I posed this question to a native Japanese speaker. Her response was that even though to an English speaker the を in ボールを投げる and the を in 道を歩く may seem different, to a Japanese speaker they are exactly the same. In both cases, を marks the direct object, not in some vague grammatical sense of the term, but in the very tangible sense that the object is ...


10

「[出]{で}る」 is indeed always an intransitive verb. 「[出]{だ}す」 is the transitive verb. So, why is it possible to say 「レストランを出る」、「[日本]{にほん}を出る」, etc? It is simply an "exception" to the general rule that says one can only attach 「を」 to transitive verbs. The 「を」 attached to transitive verbs (as in 「ピザを食べる」) functions differently than the 「を」 in 「レストランを出る」...


10

You can say: 日本で英語を教えたい。書道の勉強もしたい。 which literally means "I want to teach English in Japan. I want to do the study of calligraphy, too." You could also say: 日本で英語を教えたい。書道も勉強したい。or 書道も[習]{なら}いたい。 where も is replacing を. (書道をも is grammatically correct but sounds literary and maybe a bit archaic.) You're right that (1) 私も書道を勉強したい is like saying "...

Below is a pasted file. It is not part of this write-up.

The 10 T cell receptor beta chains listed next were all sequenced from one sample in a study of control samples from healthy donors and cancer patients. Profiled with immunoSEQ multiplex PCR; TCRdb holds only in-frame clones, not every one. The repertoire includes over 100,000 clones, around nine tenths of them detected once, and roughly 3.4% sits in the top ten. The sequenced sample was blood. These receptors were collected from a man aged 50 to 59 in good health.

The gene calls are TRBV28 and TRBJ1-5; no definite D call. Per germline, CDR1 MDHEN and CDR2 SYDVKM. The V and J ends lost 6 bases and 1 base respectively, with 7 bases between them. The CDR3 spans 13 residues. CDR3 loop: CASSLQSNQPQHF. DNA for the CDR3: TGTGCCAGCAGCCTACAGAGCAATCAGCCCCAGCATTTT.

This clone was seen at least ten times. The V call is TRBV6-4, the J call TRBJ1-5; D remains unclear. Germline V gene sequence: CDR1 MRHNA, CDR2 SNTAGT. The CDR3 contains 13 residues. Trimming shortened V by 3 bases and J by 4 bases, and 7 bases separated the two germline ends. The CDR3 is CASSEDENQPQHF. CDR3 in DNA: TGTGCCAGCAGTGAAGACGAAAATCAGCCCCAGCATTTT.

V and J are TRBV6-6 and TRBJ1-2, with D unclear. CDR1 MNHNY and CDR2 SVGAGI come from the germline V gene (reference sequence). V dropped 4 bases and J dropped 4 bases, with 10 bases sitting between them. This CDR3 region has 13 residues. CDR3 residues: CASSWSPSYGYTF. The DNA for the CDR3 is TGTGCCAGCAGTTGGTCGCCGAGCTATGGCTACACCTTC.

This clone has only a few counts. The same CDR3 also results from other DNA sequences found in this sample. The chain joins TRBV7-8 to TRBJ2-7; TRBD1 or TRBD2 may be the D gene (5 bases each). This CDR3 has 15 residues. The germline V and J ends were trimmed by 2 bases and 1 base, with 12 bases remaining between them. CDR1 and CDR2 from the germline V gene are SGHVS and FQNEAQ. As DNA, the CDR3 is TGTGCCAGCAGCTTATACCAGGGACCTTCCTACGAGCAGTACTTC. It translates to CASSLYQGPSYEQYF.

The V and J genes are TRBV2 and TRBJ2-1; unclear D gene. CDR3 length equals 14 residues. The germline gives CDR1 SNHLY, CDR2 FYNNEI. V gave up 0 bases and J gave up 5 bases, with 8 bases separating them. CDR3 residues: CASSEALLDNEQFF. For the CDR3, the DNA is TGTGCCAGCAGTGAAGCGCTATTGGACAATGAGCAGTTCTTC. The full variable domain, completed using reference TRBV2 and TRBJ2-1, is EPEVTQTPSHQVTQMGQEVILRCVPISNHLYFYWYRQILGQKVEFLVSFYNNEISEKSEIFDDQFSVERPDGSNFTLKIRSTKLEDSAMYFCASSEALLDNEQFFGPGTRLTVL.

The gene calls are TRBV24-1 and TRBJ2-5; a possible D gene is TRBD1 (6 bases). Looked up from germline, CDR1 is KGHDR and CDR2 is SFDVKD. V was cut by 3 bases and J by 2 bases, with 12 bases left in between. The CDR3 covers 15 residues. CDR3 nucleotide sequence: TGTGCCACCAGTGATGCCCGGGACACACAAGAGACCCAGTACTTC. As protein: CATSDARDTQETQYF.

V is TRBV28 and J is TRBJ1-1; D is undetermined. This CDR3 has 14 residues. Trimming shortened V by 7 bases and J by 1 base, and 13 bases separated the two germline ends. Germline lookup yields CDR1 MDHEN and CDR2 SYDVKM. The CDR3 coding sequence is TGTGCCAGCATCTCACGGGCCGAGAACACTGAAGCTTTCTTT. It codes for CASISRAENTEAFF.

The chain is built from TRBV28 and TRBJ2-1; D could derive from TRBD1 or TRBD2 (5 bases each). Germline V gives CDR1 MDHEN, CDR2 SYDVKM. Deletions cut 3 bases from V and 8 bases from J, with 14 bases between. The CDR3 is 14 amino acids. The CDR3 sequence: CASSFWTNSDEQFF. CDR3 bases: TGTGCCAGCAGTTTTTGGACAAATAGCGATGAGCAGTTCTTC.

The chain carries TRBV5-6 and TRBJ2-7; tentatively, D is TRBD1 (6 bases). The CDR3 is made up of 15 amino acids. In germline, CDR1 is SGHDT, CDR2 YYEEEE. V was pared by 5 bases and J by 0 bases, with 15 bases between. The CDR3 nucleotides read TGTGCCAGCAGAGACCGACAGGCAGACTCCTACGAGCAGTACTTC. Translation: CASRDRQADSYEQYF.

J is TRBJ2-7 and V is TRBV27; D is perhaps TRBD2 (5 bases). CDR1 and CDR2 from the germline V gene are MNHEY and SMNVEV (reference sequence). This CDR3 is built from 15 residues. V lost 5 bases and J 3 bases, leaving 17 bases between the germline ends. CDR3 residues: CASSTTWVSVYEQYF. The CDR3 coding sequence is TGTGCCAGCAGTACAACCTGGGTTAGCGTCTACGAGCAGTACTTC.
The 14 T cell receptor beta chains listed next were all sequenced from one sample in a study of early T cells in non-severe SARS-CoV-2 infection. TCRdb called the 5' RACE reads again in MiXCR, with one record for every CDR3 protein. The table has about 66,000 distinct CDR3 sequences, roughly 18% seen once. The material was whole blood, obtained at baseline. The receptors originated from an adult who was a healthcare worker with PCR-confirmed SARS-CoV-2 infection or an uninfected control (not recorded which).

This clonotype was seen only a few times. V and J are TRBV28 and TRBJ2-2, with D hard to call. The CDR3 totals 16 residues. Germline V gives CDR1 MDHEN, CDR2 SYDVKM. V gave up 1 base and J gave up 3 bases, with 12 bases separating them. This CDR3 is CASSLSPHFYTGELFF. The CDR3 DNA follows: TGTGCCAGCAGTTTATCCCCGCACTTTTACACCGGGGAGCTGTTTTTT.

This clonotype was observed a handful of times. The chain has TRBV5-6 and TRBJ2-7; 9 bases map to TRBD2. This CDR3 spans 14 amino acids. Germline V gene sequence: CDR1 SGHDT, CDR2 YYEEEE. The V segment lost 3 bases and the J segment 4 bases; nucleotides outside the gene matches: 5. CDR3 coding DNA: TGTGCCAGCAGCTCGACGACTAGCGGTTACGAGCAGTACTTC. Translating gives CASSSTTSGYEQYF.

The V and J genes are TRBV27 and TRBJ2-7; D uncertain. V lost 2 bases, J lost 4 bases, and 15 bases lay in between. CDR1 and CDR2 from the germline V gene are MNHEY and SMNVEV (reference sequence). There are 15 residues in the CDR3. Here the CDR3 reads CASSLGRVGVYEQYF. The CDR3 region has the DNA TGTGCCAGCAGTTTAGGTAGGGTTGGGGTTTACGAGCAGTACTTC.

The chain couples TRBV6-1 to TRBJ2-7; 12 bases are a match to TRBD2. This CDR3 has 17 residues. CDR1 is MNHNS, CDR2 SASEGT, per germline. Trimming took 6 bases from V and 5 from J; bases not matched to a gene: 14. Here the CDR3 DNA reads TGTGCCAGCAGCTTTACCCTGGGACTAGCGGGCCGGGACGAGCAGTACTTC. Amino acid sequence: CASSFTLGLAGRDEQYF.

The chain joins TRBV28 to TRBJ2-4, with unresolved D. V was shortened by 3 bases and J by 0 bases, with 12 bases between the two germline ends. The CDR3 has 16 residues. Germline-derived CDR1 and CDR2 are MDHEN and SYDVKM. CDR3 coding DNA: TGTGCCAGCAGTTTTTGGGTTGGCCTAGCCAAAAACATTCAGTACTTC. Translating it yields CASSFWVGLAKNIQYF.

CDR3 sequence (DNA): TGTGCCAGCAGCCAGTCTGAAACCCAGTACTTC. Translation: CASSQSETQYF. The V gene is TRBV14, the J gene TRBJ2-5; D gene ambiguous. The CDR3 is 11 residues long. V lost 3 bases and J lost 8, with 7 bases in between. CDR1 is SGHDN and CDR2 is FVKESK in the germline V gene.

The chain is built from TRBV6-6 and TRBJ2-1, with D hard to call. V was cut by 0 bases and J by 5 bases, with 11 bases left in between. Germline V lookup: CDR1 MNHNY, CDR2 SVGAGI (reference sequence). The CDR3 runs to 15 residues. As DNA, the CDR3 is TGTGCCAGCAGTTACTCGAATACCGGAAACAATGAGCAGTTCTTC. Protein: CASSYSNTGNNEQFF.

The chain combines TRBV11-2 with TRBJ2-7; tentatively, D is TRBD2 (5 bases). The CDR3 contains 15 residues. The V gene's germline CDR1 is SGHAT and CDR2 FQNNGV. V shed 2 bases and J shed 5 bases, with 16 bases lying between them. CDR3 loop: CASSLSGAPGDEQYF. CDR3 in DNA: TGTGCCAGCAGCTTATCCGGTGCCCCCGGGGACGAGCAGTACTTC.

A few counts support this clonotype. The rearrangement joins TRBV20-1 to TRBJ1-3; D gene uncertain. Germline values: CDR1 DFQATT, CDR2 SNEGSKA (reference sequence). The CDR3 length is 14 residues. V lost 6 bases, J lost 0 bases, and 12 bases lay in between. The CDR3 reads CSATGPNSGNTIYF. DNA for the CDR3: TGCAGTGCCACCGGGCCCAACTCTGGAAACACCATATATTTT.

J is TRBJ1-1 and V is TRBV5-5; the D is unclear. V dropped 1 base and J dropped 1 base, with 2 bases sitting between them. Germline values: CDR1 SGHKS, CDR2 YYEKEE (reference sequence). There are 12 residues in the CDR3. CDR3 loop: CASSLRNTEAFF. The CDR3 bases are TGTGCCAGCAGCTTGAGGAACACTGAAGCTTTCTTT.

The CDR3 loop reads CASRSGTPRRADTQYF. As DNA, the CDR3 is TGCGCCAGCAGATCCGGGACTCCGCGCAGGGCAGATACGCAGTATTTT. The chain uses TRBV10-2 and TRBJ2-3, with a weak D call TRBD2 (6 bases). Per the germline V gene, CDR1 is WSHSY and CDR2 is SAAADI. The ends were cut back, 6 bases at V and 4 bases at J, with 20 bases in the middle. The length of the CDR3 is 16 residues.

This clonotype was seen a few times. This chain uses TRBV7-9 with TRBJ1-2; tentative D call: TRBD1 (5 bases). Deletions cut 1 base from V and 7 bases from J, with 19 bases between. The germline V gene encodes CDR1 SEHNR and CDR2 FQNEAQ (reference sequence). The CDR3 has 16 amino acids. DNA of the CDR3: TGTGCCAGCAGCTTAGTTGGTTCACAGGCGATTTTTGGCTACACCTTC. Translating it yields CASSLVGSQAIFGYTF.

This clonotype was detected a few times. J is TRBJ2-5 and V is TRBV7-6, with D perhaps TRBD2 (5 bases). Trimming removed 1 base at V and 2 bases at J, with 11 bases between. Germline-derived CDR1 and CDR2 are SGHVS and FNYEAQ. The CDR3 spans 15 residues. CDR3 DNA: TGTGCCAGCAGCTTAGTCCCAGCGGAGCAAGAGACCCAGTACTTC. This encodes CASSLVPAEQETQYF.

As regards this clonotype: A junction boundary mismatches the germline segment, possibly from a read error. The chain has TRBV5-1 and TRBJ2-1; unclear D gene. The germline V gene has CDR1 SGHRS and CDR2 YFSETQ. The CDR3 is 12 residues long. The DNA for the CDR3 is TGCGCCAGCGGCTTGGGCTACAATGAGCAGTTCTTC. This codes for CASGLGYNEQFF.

10

[あの信号を][ひだりへ]曲がってください。 あの信号を continues to 曲がってください, not to ひだりへ. (I mean, it's not 「あの信号の/をひだり」.) あの信号を and ひだりへ both modify verb 曲がる. あの信号を曲がる make a turn at that signal あの信号をひだりへ曲がる lit. make a turn to the left at that signal → turn left at that signal 曲がる is an intransitive verb. Noun+を used with intransitive motion verbs, such as 歩く, 行く, 出る, 飛ぶ, ...


9